Some nuclear advocates argue that in the climate fight, nuclear energy deserves many of the same considerations as wind, solar and other renewable energy. Callaway and 98 reactors like it in the United States are facing an identity crisis over whether they count as clean. In a country about to go on a strict carbon diet, the nuclear energy industry wants to make sure it’s still on the menu.

However, sticker shock and staunch public opposition continue to haunt the nuclear industry, and other nations are watching the sector closely to see whether they should make billion-dollar investments in reactors to fight climate change and grow their economies.

“Nuclear is without a question the most important environmental technology in the 21st century,” said Michael Shellenberger, an advocate for nuclear power and president of Environmental Progress.

He said nuclear is the highest rung on the energy ladder that civilizations climb as they move to denser fuels from biomass, to coal, to oil, to gas and finally to uranium. “From an energy and environmental and development perspective, I want everybody to go up the hierarchy of energy,” Shellenberger said.

Under U.S. EPA’s Clean Power Plan to reduce emissions in the power sector, new nuclear power plants and reactors upgraded to produce more power count toward states’ carbon goals.

“The language in that rule is very explicit about the role that nuclear can and should play in mitigating against climate change going forward,” said John Keeley, a spokesman for the Nuclear Energy Institute. “We’re really, really excited about that.”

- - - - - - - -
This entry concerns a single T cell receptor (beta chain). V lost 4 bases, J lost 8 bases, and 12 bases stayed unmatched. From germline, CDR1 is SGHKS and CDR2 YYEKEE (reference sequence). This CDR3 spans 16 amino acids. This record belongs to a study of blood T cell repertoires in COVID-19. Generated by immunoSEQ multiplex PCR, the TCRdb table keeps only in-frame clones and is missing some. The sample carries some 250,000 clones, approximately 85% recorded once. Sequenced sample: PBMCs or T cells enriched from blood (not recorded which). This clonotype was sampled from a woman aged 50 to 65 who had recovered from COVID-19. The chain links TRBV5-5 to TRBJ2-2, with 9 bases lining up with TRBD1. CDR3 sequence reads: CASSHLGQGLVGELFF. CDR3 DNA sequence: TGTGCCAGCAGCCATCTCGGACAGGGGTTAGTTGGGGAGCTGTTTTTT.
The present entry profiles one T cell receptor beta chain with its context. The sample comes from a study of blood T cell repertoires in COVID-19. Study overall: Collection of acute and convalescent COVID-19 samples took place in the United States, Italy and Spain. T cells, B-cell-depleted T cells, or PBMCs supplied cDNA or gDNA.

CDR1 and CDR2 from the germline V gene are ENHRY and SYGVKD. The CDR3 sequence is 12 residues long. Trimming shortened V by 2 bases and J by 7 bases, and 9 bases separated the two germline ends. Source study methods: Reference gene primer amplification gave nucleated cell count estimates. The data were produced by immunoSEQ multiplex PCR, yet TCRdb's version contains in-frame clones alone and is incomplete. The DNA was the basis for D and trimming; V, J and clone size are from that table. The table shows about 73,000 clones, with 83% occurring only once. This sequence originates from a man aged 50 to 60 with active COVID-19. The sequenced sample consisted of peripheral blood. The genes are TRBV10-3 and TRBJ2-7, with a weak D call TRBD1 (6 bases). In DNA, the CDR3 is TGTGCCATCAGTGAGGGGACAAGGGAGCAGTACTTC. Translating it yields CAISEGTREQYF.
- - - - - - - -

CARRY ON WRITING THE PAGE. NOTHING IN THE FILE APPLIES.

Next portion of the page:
The Clean Power Plan requires Missouri to lower its emissions by 36.7 percent by 2030. The state was one of 27 that filed lawsuits against the rule, and pending legislation may block funding for compliance plans (ClimateWire, April 28).

A reactor that doesn’t need ‘babysitting’?

According to the Missouri Department of Economic Development, the state spent $6.7 billion on electricity generation in 2010. The weighted average price of electricity across economic sectors in Missouri ranked the state 34th in the country.

Keeping the nuclear option open would take a massive bite out of carbon pollution, and a growing cohort of environmental activists is pushing to make this happen. Unlike wind and solar power, nuclear can run at full blast almost all the time while emitting zero carbon dioxide.

The nuclear industry would also like recognition for existing nuclear power plants as a bulwark against climate change, arguing that states should count nuclear energy toward their renewable portfolio standards and afford them the same tax incentives and subsidies as renewables.

Momentum is building for nuclear energy in some parts of the world, with China leading the charge. The country has 32 nuclear reactors online, 22 under construction and more in the planning stages, putting it on a trajectory to hit 150 GW of nuclear power generation by 2030.

In 2012, the Nuclear Regulatory Commission approved the first new reactors in the United States in 30 years. Among students in the country, nuclear engineering is becoming a more popular major (ClimateWire, Dec. 15, 2014).

The renewed interest in nuclear energy has led to startup companies developing “fourth-generation” reactor designs that are walkaway safe, meaning that if left unattended, they safely coast to a halt.